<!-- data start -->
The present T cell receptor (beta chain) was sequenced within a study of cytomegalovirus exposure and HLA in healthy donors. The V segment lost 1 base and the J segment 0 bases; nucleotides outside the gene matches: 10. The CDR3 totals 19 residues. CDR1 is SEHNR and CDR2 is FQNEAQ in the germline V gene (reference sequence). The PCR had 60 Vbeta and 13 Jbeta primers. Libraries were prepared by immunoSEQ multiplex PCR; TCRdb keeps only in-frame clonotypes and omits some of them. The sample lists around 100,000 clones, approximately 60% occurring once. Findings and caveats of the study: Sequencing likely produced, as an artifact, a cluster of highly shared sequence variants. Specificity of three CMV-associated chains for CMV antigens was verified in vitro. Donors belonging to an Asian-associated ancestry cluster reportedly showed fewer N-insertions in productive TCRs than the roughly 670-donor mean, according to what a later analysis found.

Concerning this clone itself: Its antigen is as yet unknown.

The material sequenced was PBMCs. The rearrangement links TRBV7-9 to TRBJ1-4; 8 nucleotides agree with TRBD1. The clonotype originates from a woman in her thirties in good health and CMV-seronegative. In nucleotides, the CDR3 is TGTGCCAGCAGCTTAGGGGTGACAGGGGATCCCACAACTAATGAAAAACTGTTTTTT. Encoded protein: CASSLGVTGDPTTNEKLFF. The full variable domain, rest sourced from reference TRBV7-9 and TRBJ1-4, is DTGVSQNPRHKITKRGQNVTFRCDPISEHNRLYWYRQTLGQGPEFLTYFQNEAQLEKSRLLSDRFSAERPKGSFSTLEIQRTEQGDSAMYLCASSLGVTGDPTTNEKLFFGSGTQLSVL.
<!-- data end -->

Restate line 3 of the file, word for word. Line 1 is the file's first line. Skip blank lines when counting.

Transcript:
The material sequenced was PBMCs. The rearrangement links TRBV7-9 to TRBJ1-4; 8 nucleotides agree with TRBD1. The clonotype originates from a woman in her thirties in good health and CMV-seronegative. In nucleotides, the CDR3 is TGTGCCAGCAGCTTAGGGGTGACAGGGGATCCCACAACTAATGAAAAACTGTTTTTT. Encoded protein: CASSLGVTGDPTTNEKLFF. The full variable domain, rest sourced from reference TRBV7-9 and TRBJ1-4, is DTGVSQNPRHKITKRGQNVTFRCDPISEHNRLYWYRQTLGQGPEFLTYFQNEAQLEKSRLLSDRFSAERPKGSFSTLEIQRTEQGDSAMYLCASSLGVTGDPTTNEKLFFGSGTQLSVL.